Ben Carson blasts progressive 'equity' push as 'what we used to call racism'

Liberals' equity push is antithetical to the Rev. Martin Luther King Jr.'s ideals, Carson says

Former Housing and Urban Development (HUD) Secretary Ben Carson blasted the progressive push for racial equity as "what we used to call racism."

In a new opinion piece published Monday, Carson argued that liberals' shift to prioritize equity over equality is antithetical to the Rev. Martin Luther King Jr.'s ideals and "would reward and punish people because of the color of their skin."

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Current HUD Secretary Marcia Fudge explained during a confirmation hearing that equity is different than equality in that it requires treating people differently. 

"From my own perspective, the difference is that one just means that you treat everybody the same," Fudge said. "Sometimes the same is not equitable."

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Carson warned Monday that pursuing "equity" is dangerous. 

"Rather than equality of opportunity, equity would mandate equality of outcome," he wrote in The Washington Post. "This goal is not only un-American — it is impossible to attain," the former Cabinet secretary added.

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"Proponents of equity see no problem with treating groups of people differently based solely on race, as long as it serves their agenda," Carson wrote. "This is what we used to call racism, and those not blinded by identity politics still recognize it as such."

Supporting racial equity has become a common theme among progressives, with an advisory board for Loudoun County Public Schools in Virginia going so far as to demand that teachers who criticize equity training be fired from their jobs.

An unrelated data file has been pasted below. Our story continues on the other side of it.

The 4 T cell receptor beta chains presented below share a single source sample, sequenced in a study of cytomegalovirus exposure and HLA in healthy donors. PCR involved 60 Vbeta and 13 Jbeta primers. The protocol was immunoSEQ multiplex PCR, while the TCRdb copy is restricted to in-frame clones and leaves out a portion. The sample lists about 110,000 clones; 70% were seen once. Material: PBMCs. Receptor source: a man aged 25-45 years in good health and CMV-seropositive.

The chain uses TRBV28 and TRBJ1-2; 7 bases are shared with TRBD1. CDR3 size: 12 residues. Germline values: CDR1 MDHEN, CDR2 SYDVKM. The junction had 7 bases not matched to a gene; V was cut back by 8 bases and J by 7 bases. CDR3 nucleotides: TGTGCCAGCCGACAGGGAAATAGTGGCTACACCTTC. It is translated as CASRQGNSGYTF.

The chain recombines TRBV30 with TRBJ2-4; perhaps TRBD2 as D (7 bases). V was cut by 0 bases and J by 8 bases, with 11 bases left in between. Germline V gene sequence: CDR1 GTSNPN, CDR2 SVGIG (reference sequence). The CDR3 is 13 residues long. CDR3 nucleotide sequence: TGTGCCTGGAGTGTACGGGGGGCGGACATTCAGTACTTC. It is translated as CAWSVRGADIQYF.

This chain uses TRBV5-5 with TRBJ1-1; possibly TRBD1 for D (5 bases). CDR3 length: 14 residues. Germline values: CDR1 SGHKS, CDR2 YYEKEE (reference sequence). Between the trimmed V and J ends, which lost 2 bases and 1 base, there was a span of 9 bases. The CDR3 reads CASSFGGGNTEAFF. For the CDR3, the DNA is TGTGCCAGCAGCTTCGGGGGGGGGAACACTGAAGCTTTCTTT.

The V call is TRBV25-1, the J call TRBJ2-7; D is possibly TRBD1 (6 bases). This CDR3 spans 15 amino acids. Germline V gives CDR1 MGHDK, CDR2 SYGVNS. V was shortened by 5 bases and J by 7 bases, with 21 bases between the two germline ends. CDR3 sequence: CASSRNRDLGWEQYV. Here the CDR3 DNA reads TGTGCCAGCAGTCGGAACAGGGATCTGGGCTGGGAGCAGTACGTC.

Additionally, Oakland, Calif., recently unveiled the framework for a local universal basic income (UBI) program for residents. The caveat is that the residents must identify as Black, indigenous or people of color and make under half of the area's median income.

Carson, in his op-ed, brought up the "end results" of governance based on race or ethnicity, such as with the Lebanese, Rwandan and Yugoslavian governments.

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"Redistribution agendas driven by race-based victimization narratives that demonize entire groups are bound to fail on many fronts," he wrote, adding that "distributing government benefits and burdens based on the accident of race or gender is guaranteed to produce resentment among the disfavored group."

"Rather than teach our children that they are victims of a racist system in which they can only be made whole by making people who have done nothing wrong pay for the past sins of others, we should teach them that they are in charge of their own dignity and their own future," he argued.